For years it has been common practice to regularly change the passwords you use for key logins. Users have been repeatedly encouraged to come up with unique variations in an attempt to help keep cyber criminals at bay and to safeguard against hacking. But, in what some people are finding a confusing turnaround, the UK government has now repeated advice against doing exactly this, claiming instead that it plays directly into the hands of those you are trying to protect against.
Although potentially confusing, the advice is entirely right, as in many instances it appears that frequent altering is actually as damaging as not changing your passwords at all. The advice has come from the UK Intelligence Agency, Communications-Electronics Security Group (CESG), who effectively work as the government’s cyber security experts. They reiterated the message this month on World Password Day.
The CESG has cited what they call ‘the usability costs’ of such a regime. In other words, people are being inconvenienced by the demand to frequently change their passwords and are resorting to measures that make little to no difference. Only changing a few characters of your previous password will not have the desired effect, and anything too elaborate risks being written down to remember. This is the crucial point, as a hard copy of your password defeats the object of the exercise, and would mean instant access to potentially harmful sources should it fall into the wrong hands.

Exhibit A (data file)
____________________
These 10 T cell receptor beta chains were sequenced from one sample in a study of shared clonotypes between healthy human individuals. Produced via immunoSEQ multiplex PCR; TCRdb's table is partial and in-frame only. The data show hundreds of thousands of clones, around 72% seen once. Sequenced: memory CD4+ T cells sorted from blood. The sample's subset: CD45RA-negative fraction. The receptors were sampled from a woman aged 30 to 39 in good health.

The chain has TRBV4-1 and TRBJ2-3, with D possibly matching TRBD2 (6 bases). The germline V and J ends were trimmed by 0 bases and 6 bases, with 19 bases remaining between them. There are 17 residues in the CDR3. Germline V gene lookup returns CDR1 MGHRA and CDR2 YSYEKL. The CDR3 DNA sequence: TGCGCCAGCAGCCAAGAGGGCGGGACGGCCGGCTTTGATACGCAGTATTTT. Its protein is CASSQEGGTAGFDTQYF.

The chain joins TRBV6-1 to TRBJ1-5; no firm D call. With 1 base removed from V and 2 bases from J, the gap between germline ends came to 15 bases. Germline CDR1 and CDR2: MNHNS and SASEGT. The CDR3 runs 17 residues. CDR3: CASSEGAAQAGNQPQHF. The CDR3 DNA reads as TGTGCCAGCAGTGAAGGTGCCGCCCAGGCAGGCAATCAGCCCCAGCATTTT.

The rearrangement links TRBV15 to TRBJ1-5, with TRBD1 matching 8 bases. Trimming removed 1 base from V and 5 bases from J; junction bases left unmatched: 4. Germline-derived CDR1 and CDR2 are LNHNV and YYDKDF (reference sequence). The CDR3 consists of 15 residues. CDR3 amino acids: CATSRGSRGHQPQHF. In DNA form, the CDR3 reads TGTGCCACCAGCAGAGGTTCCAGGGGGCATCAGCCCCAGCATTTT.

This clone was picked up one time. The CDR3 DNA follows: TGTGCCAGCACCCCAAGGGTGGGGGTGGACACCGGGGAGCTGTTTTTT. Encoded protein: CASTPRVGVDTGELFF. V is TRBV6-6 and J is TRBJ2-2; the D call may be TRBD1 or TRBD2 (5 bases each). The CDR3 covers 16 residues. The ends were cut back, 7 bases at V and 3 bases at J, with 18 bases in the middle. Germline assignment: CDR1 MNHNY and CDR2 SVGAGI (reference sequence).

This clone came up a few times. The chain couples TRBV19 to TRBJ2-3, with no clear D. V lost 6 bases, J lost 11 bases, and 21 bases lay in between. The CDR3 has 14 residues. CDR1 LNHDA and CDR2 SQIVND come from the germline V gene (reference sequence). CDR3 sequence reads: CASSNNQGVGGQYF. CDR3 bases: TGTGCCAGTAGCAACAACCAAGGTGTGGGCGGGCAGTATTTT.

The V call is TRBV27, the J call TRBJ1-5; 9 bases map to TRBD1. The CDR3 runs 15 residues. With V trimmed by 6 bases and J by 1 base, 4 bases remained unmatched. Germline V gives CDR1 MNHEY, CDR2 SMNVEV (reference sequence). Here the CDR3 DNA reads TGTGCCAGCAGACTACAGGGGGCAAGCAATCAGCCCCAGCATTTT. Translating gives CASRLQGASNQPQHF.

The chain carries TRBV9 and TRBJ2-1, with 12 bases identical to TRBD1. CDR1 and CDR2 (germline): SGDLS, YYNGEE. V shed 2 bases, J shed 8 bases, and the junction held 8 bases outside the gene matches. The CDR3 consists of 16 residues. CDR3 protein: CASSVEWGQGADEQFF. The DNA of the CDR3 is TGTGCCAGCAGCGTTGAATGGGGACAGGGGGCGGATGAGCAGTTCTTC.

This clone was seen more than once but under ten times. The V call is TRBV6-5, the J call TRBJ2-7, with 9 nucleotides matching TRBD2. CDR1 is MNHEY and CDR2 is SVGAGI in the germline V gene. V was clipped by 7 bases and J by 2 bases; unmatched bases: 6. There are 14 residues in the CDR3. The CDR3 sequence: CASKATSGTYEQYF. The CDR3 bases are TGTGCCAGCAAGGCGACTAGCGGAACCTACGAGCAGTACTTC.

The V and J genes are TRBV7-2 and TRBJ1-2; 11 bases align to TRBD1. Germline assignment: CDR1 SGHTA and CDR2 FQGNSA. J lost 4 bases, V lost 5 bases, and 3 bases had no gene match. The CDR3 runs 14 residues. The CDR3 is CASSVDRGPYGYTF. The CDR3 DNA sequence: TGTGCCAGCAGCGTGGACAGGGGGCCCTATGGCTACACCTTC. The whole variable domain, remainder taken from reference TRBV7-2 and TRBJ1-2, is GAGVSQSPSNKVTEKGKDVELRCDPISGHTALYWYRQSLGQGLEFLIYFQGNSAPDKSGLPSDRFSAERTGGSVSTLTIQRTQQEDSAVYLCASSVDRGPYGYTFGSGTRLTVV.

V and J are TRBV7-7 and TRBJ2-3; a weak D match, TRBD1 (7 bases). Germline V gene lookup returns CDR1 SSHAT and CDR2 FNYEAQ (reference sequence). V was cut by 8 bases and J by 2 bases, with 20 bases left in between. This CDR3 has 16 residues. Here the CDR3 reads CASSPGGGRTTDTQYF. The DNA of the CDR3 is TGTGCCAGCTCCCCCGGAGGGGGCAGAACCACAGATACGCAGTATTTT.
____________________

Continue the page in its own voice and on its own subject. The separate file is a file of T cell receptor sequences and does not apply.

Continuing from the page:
There are several tools that can help mitigate against the risks the CESG have raised. One such option would be the use of password management software, such as Last Pass. This particular tool stores your password information, auto-fills forms on your behalf and offers random password generation. This grouping not only creates complex password combinations for you but also keeps them safe. The security involved makes them difficult to hack and keeps your important login data protected.
Implementing two factor authentication across your internet usage is another way that you can alleviate the risks of hacking. Google Authenticator is another available tool, one that generates 2-step verification codes on your phone and adds an additional layer of security to combine with your password. Another common method is the use of a designated token system that offers a similar service, as well as a ‘text back’ facility. The HMRC are currently running this particular version, texting back 6-digit codes to users that are then combined with a password for entry or confirmation of a service.
As with all aspects of cyber-security, the solution to staying safe isn’t always a drastic change. Yes, regularly changing your password can lead to complacency, and if you find yourself having to write down a password, or if you are only changing a couple of characters, then it isn’t working. But by utilising tools such as Google Authenticator and Last Pass, you can remain safer without any real overhaul of how you manage your passwords.
If you need any information or guidance regarding staying safe online please get in touch 0844 586 0040 or complete our contact form